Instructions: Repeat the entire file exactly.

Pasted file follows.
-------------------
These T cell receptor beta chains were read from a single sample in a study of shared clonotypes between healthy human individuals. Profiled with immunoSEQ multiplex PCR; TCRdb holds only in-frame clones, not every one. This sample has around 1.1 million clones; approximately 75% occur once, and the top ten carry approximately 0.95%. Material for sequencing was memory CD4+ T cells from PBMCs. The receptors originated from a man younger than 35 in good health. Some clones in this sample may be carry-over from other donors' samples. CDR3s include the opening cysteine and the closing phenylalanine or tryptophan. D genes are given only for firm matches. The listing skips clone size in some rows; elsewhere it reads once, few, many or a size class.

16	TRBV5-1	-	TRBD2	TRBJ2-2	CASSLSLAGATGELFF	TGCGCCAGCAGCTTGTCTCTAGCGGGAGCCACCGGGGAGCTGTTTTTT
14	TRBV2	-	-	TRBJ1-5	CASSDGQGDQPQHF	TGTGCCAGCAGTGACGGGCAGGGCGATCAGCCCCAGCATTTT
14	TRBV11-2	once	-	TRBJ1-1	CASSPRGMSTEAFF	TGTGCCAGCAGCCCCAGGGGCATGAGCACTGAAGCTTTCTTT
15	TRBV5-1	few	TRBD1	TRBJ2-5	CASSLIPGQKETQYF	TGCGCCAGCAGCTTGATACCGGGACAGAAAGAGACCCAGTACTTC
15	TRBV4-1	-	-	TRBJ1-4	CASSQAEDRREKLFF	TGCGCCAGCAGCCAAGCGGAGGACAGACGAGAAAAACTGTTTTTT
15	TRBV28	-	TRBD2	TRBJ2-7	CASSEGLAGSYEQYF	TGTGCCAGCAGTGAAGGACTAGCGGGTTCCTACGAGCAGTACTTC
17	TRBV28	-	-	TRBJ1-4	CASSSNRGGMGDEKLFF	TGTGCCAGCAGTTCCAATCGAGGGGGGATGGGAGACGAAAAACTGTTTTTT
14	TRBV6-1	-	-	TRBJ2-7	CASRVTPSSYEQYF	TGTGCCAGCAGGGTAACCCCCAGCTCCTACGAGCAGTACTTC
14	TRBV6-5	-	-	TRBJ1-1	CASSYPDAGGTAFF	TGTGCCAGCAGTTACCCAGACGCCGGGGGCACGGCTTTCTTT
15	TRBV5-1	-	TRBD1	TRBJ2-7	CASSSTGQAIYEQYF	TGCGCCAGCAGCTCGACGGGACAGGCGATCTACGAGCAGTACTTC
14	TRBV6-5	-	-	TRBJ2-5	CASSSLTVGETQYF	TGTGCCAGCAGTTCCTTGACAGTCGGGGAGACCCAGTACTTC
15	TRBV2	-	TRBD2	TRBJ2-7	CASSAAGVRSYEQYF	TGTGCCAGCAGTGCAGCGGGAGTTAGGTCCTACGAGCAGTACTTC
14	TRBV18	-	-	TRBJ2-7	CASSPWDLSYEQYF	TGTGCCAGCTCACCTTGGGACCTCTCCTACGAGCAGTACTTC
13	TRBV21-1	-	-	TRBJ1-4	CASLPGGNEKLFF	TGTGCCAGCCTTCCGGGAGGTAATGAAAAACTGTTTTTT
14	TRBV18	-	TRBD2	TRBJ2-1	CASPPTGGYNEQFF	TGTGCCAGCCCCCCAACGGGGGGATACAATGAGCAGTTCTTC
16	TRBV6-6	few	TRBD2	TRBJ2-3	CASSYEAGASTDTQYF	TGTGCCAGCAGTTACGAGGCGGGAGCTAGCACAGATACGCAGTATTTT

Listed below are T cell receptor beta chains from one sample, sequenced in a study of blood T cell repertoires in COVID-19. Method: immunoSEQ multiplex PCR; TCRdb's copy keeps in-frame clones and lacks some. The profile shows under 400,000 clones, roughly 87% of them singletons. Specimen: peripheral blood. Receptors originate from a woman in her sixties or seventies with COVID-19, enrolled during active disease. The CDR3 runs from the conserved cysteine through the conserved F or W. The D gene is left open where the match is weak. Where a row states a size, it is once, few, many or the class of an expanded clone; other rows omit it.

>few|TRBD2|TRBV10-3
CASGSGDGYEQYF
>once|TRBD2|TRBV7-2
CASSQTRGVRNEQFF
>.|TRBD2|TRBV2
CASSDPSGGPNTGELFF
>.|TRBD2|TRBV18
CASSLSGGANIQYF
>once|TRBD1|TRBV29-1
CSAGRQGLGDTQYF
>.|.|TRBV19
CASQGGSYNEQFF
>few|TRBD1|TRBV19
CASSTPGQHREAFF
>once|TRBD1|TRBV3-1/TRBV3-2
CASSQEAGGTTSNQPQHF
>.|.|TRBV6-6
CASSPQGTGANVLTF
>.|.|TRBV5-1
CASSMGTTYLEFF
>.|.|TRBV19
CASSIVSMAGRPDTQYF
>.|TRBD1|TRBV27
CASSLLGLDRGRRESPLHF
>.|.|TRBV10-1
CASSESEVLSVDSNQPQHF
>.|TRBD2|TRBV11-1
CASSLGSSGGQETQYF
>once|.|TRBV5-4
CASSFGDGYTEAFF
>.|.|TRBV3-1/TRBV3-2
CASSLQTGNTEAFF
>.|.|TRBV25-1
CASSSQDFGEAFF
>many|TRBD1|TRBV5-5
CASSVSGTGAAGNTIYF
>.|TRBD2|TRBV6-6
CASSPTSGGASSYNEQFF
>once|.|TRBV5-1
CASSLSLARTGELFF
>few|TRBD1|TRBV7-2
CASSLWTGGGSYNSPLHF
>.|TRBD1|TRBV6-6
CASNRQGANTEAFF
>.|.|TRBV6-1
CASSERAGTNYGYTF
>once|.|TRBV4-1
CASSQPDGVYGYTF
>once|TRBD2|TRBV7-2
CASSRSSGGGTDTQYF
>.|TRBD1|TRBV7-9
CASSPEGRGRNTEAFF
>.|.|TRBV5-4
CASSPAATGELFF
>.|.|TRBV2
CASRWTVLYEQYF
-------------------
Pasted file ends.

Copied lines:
These T cell receptor beta chains were read from a single sample in a study of shared clonotypes between healthy human individuals. Profiled with immunoSEQ multiplex PCR; TCRdb holds only in-frame clones, not every one. This sample has around 1.1 million clones; approximately 75% occur once, and the top ten carry approximately 0.95%. Material for sequencing was memory CD4+ T cells from PBMCs. The receptors originated from a man younger than 35 in good health. Some clones in this sample may be carry-over from other donors' samples. CDR3s include the opening cysteine and the closing phenylalanine or tryptophan. D genes are given only for firm matches. The listing skips clone size in some rows; elsewhere it reads once, few, many or a size class.

16	TRBV5-1	-	TRBD2	TRBJ2-2	CASSLSLAGATGELFF	TGCGCCAGCAGCTTGTCTCTAGCGGGAGCCACCGGGGAGCTGTTTTTT
14	TRBV2	-	-	TRBJ1-5	CASSDGQGDQPQHF	TGTGCCAGCAGTGACGGGCAGGGCGATCAGCCCCAGCATTTT
14	TRBV11-2	once	-	TRBJ1-1	CASSPRGMSTEAFF	TGTGCCAGCAGCCCCAGGGGCATGAGCACTGAAGCTTTCTTT
15	TRBV5-1	few	TRBD1	TRBJ2-5	CASSLIPGQKETQYF	TGCGCCAGCAGCTTGATACCGGGACAGAAAGAGACCCAGTACTTC
15	TRBV4-1	-	-	TRBJ1-4	CASSQAEDRREKLFF	TGCGCCAGCAGCCAAGCGGAGGACAGACGAGAAAAACTGTTTTTT
15	TRBV28	-	TRBD2	TRBJ2-7	CASSEGLAGSYEQYF	TGTGCCAGCAGTGAAGGACTAGCGGGTTCCTACGAGCAGTACTTC
17	TRBV28	-	-	TRBJ1-4	CASSSNRGGMGDEKLFF	TGTGCCAGCAGTTCCAATCGAGGGGGGATGGGAGACGAAAAACTGTTTTTT
14	TRBV6-1	-	-	TRBJ2-7	CASRVTPSSYEQYF	TGTGCCAGCAGGGTAACCCCCAGCTCCTACGAGCAGTACTTC
14	TRBV6-5	-	-	TRBJ1-1	CASSYPDAGGTAFF	TGTGCCAGCAGTTACCCAGACGCCGGGGGCACGGCTTTCTTT
15	TRBV5-1	-	TRBD1	TRBJ2-7	CASSSTGQAIYEQYF	TGCGCCAGCAGCTCGACGGGACAGGCGATCTACGAGCAGTACTTC
14	TRBV6-5	-	-	TRBJ2-5	CASSSLTVGETQYF	TGTGCCAGCAGTTCCTTGACAGTCGGGGAGACCCAGTACTTC
15	TRBV2	-	TRBD2	TRBJ2-7	CASSAAGVRSYEQYF	TGTGCCAGCAGTGCAGCGGGAGTTAGGTCCTACGAGCAGTACTTC
14	TRBV18	-	-	TRBJ2-7	CASSPWDLSYEQYF	TGTGCCAGCTCACCTTGGGACCTCTCCTACGAGCAGTACTTC
13	TRBV21-1	-	-	TRBJ1-4	CASLPGGNEKLFF	TGTGCCAGCCTTCCGGGAGGTAATGAAAAACTGTTTTTT
14	TRBV18	-	TRBD2	TRBJ2-1	CASPPTGGYNEQFF	TGTGCCAGCCCCCCAACGGGGGGATACAATGAGCAGTTCTTC
16	TRBV6-6	few	TRBD2	TRBJ2-3	CASSYEAGASTDTQYF	TGTGCCAGCAGTTACGAGGCGGGAGCTAGCACAGATACGCAGTATTTT

Listed below are T cell receptor beta chains from one sample, sequenced in a study of blood T cell repertoires in COVID-19. Method: immunoSEQ multiplex PCR; TCRdb's copy keeps in-frame clones and lacks some. The profile shows under 400,000 clones, roughly 87% of them singletons. Specimen: peripheral blood. Receptors originate from a woman in her sixties or seventies with COVID-19, enrolled during active disease. The CDR3 runs from the conserved cysteine through the conserved F or W. The D gene is left open where the match is weak. Where a row states a size, it is once, few, many or the class of an expanded clone; other rows omit it.

>few|TRBD2|TRBV10-3
CASGSGDGYEQYF
>once|TRBD2|TRBV7-2
CASSQTRGVRNEQFF
>.|TRBD2|TRBV2
CASSDPSGGPNTGELFF
>.|TRBD2|TRBV18
CASSLSGGANIQYF
>once|TRBD1|TRBV29-1
CSAGRQGLGDTQYF
>.|.|TRBV19
CASQGGSYNEQFF
>few|TRBD1|TRBV19
CASSTPGQHREAFF
>once|TRBD1|TRBV3-1/TRBV3-2
CASSQEAGGTTSNQPQHF
>.|.|TRBV6-6
CASSPQGTGANVLTF
>.|.|TRBV5-1
CASSMGTTYLEFF
>.|.|TRBV19
CASSIVSMAGRPDTQYF
>.|TRBD1|TRBV27
CASSLLGLDRGRRESPLHF
>.|.|TRBV10-1
CASSESEVLSVDSNQPQHF
>.|TRBD2|TRBV11-1
CASSLGSSGGQETQYF
>once|.|TRBV5-4
CASSFGDGYTEAFF
>.|.|TRBV3-1/TRBV3-2
CASSLQTGNTEAFF
>.|.|TRBV25-1
CASSSQDFGEAFF
>many|TRBD1|TRBV5-5
CASSVSGTGAAGNTIYF
>.|TRBD2|TRBV6-6
CASSPTSGGASSYNEQFF
>once|.|TRBV5-1
CASSLSLARTGELFF
>few|TRBD1|TRBV7-2
CASSLWTGGGSYNSPLHF
>.|TRBD1|TRBV6-6
CASNRQGANTEAFF
>.|.|TRBV6-1
CASSERAGTNYGYTF
>once|.|TRBV4-1
CASSQPDGVYGYTF
>once|TRBD2|TRBV7-2
CASSRSSGGGTDTQYF
>.|TRBD1|TRBV7-9
CASSPEGRGRNTEAFF
>.|.|TRBV5-4
CASSPAATGELFF
>.|.|TRBV2
CASRWTVLYEQYF